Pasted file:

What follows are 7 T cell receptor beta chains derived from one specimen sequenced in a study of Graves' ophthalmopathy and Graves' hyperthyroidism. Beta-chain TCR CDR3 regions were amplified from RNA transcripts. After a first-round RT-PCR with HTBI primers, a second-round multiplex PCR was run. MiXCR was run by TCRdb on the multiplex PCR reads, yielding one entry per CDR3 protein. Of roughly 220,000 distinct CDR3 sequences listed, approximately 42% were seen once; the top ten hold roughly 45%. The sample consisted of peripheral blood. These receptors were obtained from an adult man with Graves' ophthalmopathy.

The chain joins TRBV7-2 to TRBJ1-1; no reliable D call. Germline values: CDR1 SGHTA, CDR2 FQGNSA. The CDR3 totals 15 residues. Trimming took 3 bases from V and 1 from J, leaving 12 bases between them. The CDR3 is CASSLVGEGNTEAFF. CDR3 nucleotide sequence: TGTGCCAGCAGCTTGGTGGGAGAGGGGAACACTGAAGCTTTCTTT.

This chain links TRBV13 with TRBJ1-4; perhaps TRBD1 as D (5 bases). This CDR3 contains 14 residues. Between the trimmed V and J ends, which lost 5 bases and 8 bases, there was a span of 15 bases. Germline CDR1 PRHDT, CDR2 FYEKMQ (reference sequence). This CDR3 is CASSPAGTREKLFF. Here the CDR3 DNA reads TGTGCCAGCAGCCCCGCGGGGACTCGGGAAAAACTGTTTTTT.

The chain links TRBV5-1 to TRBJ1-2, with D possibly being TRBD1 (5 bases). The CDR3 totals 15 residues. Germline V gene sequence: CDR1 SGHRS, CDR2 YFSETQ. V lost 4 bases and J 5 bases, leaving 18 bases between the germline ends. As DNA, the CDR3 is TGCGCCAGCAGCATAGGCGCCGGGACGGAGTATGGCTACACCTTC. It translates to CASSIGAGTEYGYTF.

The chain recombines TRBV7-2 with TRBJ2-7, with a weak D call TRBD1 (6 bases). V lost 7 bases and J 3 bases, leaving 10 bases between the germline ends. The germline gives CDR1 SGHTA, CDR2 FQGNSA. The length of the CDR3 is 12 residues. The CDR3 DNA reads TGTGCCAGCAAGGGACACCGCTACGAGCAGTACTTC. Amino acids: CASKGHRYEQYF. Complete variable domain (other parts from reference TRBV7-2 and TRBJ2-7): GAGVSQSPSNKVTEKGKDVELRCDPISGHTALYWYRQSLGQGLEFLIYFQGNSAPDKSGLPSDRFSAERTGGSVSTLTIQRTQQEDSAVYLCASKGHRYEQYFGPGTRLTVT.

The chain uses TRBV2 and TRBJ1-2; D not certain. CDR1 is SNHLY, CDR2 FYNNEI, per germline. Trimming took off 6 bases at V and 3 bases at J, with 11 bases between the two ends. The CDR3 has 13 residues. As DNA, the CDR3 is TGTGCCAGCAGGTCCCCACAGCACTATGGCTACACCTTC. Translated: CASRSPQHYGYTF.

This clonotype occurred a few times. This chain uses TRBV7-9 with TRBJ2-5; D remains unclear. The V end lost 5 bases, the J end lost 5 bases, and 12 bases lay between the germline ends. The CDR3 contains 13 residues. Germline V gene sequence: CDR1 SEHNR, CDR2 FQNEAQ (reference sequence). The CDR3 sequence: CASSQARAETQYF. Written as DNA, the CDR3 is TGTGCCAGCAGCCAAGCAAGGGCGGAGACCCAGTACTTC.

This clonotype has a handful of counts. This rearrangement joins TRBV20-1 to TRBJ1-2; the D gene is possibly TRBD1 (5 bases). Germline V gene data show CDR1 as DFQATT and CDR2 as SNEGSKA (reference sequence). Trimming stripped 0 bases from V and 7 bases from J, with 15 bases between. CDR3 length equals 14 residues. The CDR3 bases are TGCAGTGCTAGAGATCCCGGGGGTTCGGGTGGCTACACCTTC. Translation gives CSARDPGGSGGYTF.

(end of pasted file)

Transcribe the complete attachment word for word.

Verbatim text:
What follows are 7 T cell receptor beta chains derived from one specimen sequenced in a study of Graves' ophthalmopathy and Graves' hyperthyroidism. Beta-chain TCR CDR3 regions were amplified from RNA transcripts. After a first-round RT-PCR with HTBI primers, a second-round multiplex PCR was run. MiXCR was run by TCRdb on the multiplex PCR reads, yielding one entry per CDR3 protein. Of roughly 220,000 distinct CDR3 sequences listed, approximately 42% were seen once; the top ten hold roughly 45%. The sample consisted of peripheral blood. These receptors were obtained from an adult man with Graves' ophthalmopathy.

The chain joins TRBV7-2 to TRBJ1-1; no reliable D call. Germline values: CDR1 SGHTA, CDR2 FQGNSA. The CDR3 totals 15 residues. Trimming took 3 bases from V and 1 from J, leaving 12 bases between them. The CDR3 is CASSLVGEGNTEAFF. CDR3 nucleotide sequence: TGTGCCAGCAGCTTGGTGGGAGAGGGGAACACTGAAGCTTTCTTT.

This chain links TRBV13 with TRBJ1-4; perhaps TRBD1 as D (5 bases). This CDR3 contains 14 residues. Between the trimmed V and J ends, which lost 5 bases and 8 bases, there was a span of 15 bases. Germline CDR1 PRHDT, CDR2 FYEKMQ (reference sequence). This CDR3 is CASSPAGTREKLFF. Here the CDR3 DNA reads TGTGCCAGCAGCCCCGCGGGGACTCGGGAAAAACTGTTTTTT.

The chain links TRBV5-1 to TRBJ1-2, with D possibly being TRBD1 (5 bases). The CDR3 totals 15 residues. Germline V gene sequence: CDR1 SGHRS, CDR2 YFSETQ. V lost 4 bases and J 5 bases, leaving 18 bases between the germline ends. As DNA, the CDR3 is TGCGCCAGCAGCATAGGCGCCGGGACGGAGTATGGCTACACCTTC. It translates to CASSIGAGTEYGYTF.

The chain recombines TRBV7-2 with TRBJ2-7, with a weak D call TRBD1 (6 bases). V lost 7 bases and J 3 bases, leaving 10 bases between the germline ends. The germline gives CDR1 SGHTA, CDR2 FQGNSA. The length of the CDR3 is 12 residues. The CDR3 DNA reads TGTGCCAGCAAGGGACACCGCTACGAGCAGTACTTC. Amino acids: CASKGHRYEQYF. Complete variable domain (other parts from reference TRBV7-2 and TRBJ2-7): GAGVSQSPSNKVTEKGKDVELRCDPISGHTALYWYRQSLGQGLEFLIYFQGNSAPDKSGLPSDRFSAERTGGSVSTLTIQRTQQEDSAVYLCASKGHRYEQYFGPGTRLTVT.

The chain uses TRBV2 and TRBJ1-2; D not certain. CDR1 is SNHLY, CDR2 FYNNEI, per germline. Trimming took off 6 bases at V and 3 bases at J, with 11 bases between the two ends. The CDR3 has 13 residues. As DNA, the CDR3 is TGTGCCAGCAGGTCCCCACAGCACTATGGCTACACCTTC. Translated: CASRSPQHYGYTF.

This clonotype occurred a few times. This chain uses TRBV7-9 with TRBJ2-5; D remains unclear. The V end lost 5 bases, the J end lost 5 bases, and 12 bases lay between the germline ends. The CDR3 contains 13 residues. Germline V gene sequence: CDR1 SEHNR, CDR2 FQNEAQ (reference sequence). The CDR3 sequence: CASSQARAETQYF. Written as DNA, the CDR3 is TGTGCCAGCAGCCAAGCAAGGGCGGAGACCCAGTACTTC.

This clonotype has a handful of counts. This rearrangement joins TRBV20-1 to TRBJ1-2; the D gene is possibly TRBD1 (5 bases). Germline V gene data show CDR1 as DFQATT and CDR2 as SNEGSKA (reference sequence). Trimming stripped 0 bases from V and 7 bases from J, with 15 bases between. CDR3 length equals 14 residues. The CDR3 bases are TGCAGTGCTAGAGATCCCGGGGGTTCGGGTGGCTACACCTTC. Translation gives CSARDPGGSGGYTF.